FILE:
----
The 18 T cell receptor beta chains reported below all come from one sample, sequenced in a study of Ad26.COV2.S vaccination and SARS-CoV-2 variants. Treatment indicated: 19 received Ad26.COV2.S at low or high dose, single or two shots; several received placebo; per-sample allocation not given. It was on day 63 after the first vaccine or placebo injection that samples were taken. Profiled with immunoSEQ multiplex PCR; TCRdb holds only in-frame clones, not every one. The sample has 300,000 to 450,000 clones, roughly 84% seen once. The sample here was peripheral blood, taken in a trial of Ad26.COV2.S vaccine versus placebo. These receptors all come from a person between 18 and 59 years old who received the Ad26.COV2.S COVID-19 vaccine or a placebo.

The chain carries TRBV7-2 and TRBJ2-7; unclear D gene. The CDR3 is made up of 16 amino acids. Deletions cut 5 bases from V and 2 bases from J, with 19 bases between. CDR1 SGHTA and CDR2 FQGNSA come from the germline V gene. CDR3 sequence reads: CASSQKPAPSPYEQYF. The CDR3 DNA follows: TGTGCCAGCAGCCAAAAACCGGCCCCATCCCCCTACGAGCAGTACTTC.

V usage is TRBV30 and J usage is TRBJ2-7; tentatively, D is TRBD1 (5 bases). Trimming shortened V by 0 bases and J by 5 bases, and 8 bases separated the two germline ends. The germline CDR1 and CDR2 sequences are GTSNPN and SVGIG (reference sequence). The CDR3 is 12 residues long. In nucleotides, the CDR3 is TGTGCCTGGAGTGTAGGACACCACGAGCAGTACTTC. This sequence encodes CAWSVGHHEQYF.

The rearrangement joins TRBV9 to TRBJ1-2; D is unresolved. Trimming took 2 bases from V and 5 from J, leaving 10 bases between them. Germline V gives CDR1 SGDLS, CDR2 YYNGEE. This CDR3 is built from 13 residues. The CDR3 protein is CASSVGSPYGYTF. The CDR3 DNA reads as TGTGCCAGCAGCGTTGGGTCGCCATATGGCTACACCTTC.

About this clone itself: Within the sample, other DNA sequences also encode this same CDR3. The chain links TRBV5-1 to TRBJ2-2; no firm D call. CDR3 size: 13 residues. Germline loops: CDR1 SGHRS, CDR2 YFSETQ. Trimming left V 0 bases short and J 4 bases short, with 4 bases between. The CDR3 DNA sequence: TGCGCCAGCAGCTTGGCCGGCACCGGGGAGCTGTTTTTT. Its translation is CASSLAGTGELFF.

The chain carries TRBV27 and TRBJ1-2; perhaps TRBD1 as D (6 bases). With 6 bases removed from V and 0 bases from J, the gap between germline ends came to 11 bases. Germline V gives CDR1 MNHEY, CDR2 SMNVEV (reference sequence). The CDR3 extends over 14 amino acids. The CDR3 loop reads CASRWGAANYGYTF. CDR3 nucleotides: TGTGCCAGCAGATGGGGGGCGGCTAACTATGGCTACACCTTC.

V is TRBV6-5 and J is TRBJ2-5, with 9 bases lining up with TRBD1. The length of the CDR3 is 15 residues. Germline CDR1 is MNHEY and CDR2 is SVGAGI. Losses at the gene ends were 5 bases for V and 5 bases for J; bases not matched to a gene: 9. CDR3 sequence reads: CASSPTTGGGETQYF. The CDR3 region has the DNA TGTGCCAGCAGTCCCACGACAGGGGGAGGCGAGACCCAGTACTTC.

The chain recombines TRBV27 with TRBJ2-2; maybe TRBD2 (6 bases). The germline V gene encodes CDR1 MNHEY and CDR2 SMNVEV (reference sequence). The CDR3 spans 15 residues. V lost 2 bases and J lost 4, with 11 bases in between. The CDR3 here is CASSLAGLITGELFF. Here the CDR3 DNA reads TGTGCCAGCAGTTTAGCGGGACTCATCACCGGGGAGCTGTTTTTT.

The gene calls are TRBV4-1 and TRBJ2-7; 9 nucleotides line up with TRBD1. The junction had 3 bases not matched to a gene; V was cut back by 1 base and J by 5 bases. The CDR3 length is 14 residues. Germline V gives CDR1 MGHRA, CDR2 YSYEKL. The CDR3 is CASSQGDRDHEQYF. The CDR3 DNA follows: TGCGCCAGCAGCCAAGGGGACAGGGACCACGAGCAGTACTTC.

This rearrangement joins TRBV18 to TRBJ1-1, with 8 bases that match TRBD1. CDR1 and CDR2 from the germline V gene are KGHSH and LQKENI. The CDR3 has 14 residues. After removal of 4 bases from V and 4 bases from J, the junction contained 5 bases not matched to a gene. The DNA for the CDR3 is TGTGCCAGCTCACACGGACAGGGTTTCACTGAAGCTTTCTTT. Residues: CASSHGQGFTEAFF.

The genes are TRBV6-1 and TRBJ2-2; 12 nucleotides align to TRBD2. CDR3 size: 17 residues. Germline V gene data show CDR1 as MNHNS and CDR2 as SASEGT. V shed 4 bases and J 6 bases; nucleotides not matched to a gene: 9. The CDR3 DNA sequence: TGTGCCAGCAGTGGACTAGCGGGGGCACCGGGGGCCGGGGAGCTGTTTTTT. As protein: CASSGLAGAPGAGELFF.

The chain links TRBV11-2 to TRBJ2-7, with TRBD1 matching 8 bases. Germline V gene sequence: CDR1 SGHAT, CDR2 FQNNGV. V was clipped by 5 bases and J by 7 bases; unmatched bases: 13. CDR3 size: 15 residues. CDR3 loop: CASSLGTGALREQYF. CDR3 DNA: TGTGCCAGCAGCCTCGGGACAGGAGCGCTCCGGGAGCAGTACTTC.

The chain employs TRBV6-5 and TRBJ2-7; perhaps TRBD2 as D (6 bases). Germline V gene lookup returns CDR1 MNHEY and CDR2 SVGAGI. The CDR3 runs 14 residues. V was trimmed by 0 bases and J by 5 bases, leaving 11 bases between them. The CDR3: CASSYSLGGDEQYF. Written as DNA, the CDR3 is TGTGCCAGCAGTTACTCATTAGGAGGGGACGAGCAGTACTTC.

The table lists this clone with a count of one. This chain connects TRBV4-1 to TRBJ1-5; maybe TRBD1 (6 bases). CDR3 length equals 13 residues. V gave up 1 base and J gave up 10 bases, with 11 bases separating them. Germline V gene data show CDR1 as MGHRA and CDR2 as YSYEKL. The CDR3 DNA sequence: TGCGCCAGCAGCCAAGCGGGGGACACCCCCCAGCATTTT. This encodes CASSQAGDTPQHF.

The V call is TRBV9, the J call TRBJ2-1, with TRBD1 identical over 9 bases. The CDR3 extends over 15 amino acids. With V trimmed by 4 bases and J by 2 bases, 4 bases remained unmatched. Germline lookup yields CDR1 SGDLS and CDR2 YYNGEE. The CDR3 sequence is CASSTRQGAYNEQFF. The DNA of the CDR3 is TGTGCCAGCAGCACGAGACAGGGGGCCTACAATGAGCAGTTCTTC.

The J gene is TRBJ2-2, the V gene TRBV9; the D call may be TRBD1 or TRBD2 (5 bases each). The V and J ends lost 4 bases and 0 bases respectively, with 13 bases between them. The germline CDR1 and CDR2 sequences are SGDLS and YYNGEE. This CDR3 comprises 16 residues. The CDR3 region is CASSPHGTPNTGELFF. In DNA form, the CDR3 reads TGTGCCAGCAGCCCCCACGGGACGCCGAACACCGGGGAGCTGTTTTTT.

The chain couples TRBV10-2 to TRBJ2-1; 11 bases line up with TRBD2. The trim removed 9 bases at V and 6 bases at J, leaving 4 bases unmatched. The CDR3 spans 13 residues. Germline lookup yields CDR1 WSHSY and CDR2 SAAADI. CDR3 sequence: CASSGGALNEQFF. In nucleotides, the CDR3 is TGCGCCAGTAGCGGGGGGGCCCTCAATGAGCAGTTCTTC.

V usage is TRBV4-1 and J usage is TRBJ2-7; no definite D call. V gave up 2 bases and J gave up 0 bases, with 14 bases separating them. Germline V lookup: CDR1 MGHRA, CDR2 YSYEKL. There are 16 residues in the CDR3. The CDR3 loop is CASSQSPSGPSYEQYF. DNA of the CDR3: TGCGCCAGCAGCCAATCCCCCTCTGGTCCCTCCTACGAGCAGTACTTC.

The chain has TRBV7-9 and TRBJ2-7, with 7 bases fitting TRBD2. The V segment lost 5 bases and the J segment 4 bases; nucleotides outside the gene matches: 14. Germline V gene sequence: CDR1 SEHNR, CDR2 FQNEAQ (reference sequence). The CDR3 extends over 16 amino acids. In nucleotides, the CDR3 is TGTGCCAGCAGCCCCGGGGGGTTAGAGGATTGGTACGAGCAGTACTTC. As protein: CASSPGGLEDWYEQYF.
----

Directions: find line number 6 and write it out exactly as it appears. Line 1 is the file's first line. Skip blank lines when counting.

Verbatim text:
The chain carries TRBV27 and TRBJ1-2; perhaps TRBD1 as D (6 bases). With 6 bases removed from V and 0 bases from J, the gap between germline ends came to 11 bases. Germline V gives CDR1 MNHEY, CDR2 SMNVEV (reference sequence). The CDR3 extends over 14 amino acids. The CDR3 loop reads CASRWGAANYGYTF. CDR3 nucleotides: TGTGCCAGCAGATGGGGGGCGGCTAACTATGGCTACACCTTC.